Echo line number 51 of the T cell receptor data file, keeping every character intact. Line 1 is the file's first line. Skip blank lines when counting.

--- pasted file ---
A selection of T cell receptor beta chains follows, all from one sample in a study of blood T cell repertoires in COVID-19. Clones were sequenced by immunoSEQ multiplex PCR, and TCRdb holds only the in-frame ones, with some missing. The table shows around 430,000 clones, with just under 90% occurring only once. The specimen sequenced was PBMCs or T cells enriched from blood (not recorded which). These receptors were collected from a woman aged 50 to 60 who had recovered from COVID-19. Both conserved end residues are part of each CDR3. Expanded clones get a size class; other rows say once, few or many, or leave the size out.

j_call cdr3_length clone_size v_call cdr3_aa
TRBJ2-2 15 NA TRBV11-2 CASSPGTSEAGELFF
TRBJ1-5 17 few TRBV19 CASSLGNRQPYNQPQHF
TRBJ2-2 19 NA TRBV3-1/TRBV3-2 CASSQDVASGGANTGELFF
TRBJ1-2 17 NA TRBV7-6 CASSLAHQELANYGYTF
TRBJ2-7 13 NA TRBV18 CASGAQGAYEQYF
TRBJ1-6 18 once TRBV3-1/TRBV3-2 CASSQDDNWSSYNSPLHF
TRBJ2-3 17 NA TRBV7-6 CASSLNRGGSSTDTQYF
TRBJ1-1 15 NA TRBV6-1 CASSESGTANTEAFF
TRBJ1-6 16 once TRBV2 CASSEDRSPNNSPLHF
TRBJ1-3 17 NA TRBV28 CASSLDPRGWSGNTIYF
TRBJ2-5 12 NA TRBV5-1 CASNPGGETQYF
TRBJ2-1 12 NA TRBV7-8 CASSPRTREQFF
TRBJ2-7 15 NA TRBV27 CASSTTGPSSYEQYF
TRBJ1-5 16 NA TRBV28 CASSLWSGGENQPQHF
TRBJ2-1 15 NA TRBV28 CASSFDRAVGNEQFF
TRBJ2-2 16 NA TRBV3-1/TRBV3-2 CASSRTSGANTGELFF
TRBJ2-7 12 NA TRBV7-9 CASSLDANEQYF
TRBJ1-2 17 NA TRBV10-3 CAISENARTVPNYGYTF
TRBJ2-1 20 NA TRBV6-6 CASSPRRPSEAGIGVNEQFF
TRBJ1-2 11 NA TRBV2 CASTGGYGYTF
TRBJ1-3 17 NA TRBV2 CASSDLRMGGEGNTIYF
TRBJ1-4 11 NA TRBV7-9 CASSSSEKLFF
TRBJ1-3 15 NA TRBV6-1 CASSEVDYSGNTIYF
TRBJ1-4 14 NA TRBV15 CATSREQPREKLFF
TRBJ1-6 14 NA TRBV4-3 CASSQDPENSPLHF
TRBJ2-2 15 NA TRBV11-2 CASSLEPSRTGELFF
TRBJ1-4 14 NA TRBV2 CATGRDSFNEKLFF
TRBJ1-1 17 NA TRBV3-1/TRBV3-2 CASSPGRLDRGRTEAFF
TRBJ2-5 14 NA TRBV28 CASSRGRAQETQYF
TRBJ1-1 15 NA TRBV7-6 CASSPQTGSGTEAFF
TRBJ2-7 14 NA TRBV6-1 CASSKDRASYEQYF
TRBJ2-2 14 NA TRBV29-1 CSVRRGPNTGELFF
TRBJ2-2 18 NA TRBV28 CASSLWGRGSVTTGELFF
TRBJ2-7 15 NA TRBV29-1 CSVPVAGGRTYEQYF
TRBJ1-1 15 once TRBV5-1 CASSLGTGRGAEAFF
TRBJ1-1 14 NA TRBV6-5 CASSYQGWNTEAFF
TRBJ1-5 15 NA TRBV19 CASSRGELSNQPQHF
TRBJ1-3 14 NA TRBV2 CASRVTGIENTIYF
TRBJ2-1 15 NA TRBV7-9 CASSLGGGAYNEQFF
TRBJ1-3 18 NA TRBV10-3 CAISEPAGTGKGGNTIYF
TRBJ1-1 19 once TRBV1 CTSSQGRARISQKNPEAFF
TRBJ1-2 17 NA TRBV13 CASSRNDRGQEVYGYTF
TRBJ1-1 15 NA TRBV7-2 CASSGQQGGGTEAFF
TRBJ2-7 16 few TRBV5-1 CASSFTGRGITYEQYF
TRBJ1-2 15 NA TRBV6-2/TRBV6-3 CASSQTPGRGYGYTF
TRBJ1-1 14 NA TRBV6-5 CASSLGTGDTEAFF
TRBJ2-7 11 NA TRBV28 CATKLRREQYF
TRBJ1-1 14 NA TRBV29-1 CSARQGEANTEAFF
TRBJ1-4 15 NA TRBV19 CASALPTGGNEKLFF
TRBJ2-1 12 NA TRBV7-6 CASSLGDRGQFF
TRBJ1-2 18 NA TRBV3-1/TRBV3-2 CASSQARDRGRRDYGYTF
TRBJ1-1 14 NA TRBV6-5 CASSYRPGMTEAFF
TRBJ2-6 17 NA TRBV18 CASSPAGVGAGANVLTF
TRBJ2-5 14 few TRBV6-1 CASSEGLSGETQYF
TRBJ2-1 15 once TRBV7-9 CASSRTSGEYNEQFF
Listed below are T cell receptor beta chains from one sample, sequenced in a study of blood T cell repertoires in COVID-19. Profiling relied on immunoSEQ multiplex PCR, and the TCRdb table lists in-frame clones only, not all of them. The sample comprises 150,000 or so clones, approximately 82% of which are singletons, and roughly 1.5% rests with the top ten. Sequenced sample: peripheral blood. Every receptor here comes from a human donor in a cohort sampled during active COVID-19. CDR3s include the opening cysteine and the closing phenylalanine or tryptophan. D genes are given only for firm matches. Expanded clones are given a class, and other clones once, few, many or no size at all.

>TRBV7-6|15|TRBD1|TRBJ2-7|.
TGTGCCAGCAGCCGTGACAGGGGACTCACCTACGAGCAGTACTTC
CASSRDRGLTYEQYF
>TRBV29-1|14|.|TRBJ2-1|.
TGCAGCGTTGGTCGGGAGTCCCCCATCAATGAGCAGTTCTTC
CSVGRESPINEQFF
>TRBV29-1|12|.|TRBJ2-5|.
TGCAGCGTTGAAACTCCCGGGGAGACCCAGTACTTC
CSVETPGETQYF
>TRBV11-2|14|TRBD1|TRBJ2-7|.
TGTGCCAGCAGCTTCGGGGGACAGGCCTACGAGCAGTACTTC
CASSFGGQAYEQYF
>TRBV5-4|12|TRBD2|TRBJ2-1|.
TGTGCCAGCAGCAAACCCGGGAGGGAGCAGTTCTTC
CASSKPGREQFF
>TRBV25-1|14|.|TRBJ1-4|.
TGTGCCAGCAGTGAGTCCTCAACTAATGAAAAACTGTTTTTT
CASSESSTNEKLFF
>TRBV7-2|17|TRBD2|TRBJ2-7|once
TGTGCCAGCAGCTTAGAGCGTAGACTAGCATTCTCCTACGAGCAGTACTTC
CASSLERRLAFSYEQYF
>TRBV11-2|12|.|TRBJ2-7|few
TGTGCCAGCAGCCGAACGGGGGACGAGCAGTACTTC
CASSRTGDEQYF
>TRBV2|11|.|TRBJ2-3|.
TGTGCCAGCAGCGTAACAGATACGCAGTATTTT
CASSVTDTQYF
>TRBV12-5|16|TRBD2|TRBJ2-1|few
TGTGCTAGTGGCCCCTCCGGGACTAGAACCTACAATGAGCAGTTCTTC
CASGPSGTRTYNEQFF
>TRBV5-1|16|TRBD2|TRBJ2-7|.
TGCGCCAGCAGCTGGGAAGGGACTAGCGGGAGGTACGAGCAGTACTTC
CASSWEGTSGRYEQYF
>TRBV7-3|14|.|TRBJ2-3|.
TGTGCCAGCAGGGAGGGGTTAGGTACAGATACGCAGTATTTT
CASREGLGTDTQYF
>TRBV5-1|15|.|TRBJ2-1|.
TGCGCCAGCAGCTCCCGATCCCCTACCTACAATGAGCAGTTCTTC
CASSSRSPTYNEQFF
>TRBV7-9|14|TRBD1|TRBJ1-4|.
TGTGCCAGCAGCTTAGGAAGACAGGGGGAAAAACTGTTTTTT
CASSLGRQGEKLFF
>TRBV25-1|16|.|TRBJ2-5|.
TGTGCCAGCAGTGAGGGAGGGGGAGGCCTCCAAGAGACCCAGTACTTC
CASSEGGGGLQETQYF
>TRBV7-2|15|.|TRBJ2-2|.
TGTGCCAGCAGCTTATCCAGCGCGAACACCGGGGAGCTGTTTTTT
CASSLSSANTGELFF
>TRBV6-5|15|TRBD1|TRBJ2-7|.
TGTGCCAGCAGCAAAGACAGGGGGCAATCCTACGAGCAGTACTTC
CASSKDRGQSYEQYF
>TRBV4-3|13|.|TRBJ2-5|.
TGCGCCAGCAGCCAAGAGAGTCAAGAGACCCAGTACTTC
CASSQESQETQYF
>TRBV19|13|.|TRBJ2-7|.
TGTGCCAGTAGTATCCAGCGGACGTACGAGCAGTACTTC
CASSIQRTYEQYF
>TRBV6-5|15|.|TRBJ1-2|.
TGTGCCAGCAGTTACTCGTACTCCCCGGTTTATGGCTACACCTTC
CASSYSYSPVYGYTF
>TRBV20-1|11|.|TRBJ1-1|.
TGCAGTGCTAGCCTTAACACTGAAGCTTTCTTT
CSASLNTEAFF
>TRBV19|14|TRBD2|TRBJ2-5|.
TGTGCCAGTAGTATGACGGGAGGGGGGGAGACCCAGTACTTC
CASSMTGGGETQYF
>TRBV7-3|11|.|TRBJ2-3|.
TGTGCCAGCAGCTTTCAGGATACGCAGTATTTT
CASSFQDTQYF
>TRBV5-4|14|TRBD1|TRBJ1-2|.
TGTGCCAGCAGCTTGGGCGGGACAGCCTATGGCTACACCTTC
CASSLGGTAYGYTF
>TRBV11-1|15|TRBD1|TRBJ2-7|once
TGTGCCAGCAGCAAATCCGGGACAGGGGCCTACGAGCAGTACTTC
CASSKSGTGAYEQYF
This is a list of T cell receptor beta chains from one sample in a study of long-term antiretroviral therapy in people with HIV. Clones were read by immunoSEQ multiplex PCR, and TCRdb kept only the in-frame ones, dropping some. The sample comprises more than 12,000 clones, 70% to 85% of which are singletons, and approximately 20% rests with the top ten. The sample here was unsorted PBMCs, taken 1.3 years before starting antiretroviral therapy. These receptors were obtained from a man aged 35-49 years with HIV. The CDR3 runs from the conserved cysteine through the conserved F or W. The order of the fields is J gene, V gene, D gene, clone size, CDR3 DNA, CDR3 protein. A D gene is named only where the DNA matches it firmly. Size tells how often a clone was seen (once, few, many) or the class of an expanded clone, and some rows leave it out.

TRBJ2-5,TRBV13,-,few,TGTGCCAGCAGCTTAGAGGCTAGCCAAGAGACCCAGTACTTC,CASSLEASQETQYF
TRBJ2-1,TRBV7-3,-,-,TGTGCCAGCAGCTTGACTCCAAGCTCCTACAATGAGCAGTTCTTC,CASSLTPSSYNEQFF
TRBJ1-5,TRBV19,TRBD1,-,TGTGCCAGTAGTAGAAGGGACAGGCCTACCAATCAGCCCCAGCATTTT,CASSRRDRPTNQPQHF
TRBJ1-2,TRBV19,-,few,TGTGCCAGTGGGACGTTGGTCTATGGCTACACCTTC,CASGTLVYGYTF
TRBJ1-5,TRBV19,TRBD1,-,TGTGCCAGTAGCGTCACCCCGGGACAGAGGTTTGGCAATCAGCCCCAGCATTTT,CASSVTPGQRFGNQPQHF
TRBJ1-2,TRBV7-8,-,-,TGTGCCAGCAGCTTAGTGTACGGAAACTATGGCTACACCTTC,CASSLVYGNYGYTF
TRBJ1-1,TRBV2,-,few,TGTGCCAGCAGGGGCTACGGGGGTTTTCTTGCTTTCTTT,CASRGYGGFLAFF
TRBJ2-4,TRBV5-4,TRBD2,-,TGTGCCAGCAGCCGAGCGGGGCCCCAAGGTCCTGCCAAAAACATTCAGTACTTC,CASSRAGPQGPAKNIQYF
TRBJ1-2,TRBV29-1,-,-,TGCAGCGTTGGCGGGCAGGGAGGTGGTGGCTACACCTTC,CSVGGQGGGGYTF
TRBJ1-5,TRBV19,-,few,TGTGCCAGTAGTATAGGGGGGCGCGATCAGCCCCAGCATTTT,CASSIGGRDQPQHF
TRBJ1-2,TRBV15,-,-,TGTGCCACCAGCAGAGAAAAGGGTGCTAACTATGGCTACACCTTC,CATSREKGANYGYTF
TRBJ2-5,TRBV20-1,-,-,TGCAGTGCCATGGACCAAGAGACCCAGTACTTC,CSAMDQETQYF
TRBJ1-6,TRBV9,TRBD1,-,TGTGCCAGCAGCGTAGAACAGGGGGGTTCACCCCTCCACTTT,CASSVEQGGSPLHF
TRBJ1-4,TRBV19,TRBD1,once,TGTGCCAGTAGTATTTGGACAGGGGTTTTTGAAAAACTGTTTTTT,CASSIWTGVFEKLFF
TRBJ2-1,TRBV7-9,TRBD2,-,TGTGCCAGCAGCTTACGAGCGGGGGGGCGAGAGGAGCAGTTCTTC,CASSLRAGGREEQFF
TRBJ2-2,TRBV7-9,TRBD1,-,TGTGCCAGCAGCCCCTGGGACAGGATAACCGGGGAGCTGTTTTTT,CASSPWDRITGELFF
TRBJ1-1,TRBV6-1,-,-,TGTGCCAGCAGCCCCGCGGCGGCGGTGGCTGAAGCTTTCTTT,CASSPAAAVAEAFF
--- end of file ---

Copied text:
TRBJ1-4 15 NA TRBV19 CASALPTGGNEKLFF